• More dense: Jpegli compresses images more efficiently than traditional JPEG codecs, which can save bandwidth and storage space, and speed up web pages.

How Jpegli works

Jpegli works by using a number of new techniques to reduce noise and improve image quality; mainly adaptive quantization heuristics from the JPEG XL reference implementation, improved quantization matrix selection, calculating intermediate results precisely, and having the possibility to use a more advanced colorspace. All the new methods have been carefully crafted to use the traditional 8-bit JPEG formalism, so newly compressed images are compatible with existing JPEG viewers such as browsers, image processing software, and others.

Adaptive quantization heuristics

Jpegli uses adaptive quantization to reduce noise and improve image quality. This is done by spatially modulating the dead zone in quantization based on psychovisual modeling. Using adaptive quantization heuristics that we originally developed for JPEG XL, the result is improved image quality and reduced file size. These heuristics are much faster than a similar approach originally used in guetzli.

Improved quantization matrix selection

Jpegli also uses a set of quantization matrices that were selected by optimizing for a mix of psychovisual quality metrics. Precise intermediate results in Jpegli improve image quality, and both encoding and decoding produce higher quality results. Jpegli can use JPEG XL's XYB colorspace for further quality and density improvements.

Testing Jpegli

In order to quantify Jpegli's image quality improvement we enlisted the help of crowdsourcing raters to compare pairs of images from Cloudinary Image Dataset '22, encoded using three codecs: Jpegli, libjpeg-turbo and MozJPEG, at several bitrates.

In this comparison we limited ourselves to comparing the encoding only, decoding was always performed using libjpeg-turbo. We conducted the study with the XYB ICC color profile disabled since that is how we anticipate most users would initially use Jpegli. To simplify comparing the results across the codecs and settings, we aggregated all the rater decisions using chess rankings inspired ELO scoring.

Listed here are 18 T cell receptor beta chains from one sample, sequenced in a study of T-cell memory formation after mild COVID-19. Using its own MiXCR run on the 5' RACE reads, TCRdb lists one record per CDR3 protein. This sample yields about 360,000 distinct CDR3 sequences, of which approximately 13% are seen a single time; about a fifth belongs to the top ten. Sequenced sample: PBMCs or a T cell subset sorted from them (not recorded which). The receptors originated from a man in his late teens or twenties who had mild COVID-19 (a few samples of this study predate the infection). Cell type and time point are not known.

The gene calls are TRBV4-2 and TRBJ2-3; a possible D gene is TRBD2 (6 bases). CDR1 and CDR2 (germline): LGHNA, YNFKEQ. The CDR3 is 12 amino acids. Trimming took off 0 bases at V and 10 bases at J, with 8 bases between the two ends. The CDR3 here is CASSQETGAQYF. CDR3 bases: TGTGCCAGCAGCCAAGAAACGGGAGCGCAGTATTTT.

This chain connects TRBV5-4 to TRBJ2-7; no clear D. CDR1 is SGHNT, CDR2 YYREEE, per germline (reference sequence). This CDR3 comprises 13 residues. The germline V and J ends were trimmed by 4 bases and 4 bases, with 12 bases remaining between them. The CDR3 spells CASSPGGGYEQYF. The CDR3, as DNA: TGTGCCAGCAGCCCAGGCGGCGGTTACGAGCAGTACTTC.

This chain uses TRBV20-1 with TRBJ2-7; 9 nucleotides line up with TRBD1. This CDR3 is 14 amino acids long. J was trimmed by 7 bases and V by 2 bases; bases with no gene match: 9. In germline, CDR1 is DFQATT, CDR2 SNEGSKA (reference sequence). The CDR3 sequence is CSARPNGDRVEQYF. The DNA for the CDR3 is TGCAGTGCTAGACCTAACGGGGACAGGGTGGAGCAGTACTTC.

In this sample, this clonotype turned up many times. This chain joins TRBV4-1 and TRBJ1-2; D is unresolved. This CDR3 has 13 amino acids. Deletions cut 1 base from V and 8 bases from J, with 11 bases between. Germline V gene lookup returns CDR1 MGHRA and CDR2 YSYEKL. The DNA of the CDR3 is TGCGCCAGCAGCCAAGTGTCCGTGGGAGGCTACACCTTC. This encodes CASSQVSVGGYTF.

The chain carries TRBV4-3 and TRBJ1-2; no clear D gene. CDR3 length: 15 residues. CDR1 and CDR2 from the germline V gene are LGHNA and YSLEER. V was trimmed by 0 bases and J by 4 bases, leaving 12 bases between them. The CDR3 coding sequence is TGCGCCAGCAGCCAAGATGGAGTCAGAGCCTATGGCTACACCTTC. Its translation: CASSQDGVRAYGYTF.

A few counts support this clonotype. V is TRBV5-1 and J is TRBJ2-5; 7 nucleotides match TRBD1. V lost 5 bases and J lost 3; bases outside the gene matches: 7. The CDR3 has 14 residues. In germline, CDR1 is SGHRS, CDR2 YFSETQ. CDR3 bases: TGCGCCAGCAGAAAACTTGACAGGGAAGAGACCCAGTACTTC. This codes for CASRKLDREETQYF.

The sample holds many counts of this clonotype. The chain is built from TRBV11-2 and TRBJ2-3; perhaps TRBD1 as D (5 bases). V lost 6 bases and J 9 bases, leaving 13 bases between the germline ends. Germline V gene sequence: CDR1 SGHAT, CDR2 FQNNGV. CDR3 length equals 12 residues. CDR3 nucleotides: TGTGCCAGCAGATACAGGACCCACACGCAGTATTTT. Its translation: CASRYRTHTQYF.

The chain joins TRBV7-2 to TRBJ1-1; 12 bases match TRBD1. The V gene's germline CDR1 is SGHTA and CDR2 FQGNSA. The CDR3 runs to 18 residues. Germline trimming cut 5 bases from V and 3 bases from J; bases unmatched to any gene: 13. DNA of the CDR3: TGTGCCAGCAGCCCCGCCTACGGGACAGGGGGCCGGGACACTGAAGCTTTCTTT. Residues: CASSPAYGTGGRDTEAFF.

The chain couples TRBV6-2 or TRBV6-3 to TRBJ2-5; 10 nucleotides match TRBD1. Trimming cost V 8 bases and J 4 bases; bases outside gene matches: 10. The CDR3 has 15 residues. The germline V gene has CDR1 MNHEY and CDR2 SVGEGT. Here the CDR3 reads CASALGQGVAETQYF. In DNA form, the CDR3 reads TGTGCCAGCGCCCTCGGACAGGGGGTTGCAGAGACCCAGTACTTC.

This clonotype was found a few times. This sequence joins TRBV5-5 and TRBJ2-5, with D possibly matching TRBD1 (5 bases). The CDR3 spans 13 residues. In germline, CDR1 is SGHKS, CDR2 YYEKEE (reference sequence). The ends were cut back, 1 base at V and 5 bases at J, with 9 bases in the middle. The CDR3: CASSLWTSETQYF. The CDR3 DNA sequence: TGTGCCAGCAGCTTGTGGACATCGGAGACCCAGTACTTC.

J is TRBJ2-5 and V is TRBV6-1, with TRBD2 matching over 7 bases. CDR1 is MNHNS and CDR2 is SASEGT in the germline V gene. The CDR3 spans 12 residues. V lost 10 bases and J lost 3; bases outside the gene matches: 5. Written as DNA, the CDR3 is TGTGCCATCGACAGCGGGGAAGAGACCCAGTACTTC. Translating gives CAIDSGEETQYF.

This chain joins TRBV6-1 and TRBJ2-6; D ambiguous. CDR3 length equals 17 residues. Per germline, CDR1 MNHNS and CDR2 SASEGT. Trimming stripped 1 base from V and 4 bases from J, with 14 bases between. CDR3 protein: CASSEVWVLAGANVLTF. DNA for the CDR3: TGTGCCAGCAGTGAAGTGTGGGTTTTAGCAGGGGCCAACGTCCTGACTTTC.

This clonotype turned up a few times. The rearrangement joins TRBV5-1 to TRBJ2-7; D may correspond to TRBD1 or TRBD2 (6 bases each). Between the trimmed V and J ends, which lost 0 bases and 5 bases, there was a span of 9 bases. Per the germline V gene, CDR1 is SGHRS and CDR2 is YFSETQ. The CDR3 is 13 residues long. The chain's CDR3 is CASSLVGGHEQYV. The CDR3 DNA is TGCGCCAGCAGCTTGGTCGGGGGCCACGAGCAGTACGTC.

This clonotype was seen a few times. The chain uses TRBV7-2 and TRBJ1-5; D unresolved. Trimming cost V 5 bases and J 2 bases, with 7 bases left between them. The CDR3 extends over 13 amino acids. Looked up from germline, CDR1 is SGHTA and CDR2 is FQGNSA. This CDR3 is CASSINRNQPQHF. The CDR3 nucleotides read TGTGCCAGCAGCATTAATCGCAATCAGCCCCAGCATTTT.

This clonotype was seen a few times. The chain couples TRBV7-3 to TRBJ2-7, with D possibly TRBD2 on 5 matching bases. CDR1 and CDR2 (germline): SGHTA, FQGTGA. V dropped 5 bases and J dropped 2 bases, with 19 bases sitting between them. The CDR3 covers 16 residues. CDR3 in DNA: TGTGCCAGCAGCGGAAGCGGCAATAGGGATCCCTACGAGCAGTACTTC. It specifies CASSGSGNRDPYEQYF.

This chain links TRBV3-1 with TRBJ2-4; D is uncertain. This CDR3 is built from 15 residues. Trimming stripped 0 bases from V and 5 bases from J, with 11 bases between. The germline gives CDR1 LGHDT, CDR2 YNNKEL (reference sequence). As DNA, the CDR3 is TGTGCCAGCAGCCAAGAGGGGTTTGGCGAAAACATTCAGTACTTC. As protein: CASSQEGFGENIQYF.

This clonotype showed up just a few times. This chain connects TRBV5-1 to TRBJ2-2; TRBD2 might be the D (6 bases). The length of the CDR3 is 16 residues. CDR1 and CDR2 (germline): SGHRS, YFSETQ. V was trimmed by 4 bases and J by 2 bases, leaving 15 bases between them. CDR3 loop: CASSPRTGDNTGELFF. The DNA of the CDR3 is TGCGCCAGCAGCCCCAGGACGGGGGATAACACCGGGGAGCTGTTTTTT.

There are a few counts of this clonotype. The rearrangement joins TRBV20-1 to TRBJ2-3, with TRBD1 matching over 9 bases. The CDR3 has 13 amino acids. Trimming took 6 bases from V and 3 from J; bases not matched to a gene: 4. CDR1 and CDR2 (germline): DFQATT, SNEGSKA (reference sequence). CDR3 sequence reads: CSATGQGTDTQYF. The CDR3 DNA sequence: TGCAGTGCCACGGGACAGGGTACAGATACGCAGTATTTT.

A bar graph of ELO scores on the left and plot graph of ELO scores on the right
A higher ELO score indicates a better aggregate performance in the rater study. We can observe that jpegli at 2.8 BPP received a higher ELO rating than libjpeg-turbo at 3.7 BPP, a bitrate 32 % higher than Jpegli's.


Our results show that Jpegli can compress high quality images 35% more than traditional JPEG codecs.

Jpegli is a promising new technology that has the potential to make the internet faster and more beautiful.

By Zoltan Szabadka, Martin Bruse and Jyrki Alakuijala – Paradigms of Intelligence, Google Research

OSV and helping developers fix known vulnerabilities

Tuesday, April 2, 2024

In 2021, we launched the OSV project with a goal of enabling easy management of known vulnerabilities in open source software dependencies. To achieve this, we started by building an open source, comprehensive database ( that accurately describes all known OSS vulnerabilities in the easy-to-use OpenSSF OSV Schema.

Over time, we worked with numerous open source communities to adopt the OSV Schema (totalling over 24 ecosystems), and introduced open source tools like our API and OSV-Scanner to directly make this database useful to developers.

The OSV project takes a very developer-focused approach to vulnerability management, as we realize that day-to-day developers are often the ones who bear the burden of managing dependency updates and triaging vulnerabilities in their dependencies.

Today the OSV team is excited to announce some exciting updates to the work we’ve been doing, and share how the OSV project as a whole helps developers with vulnerability management today.

Announcing guided remediation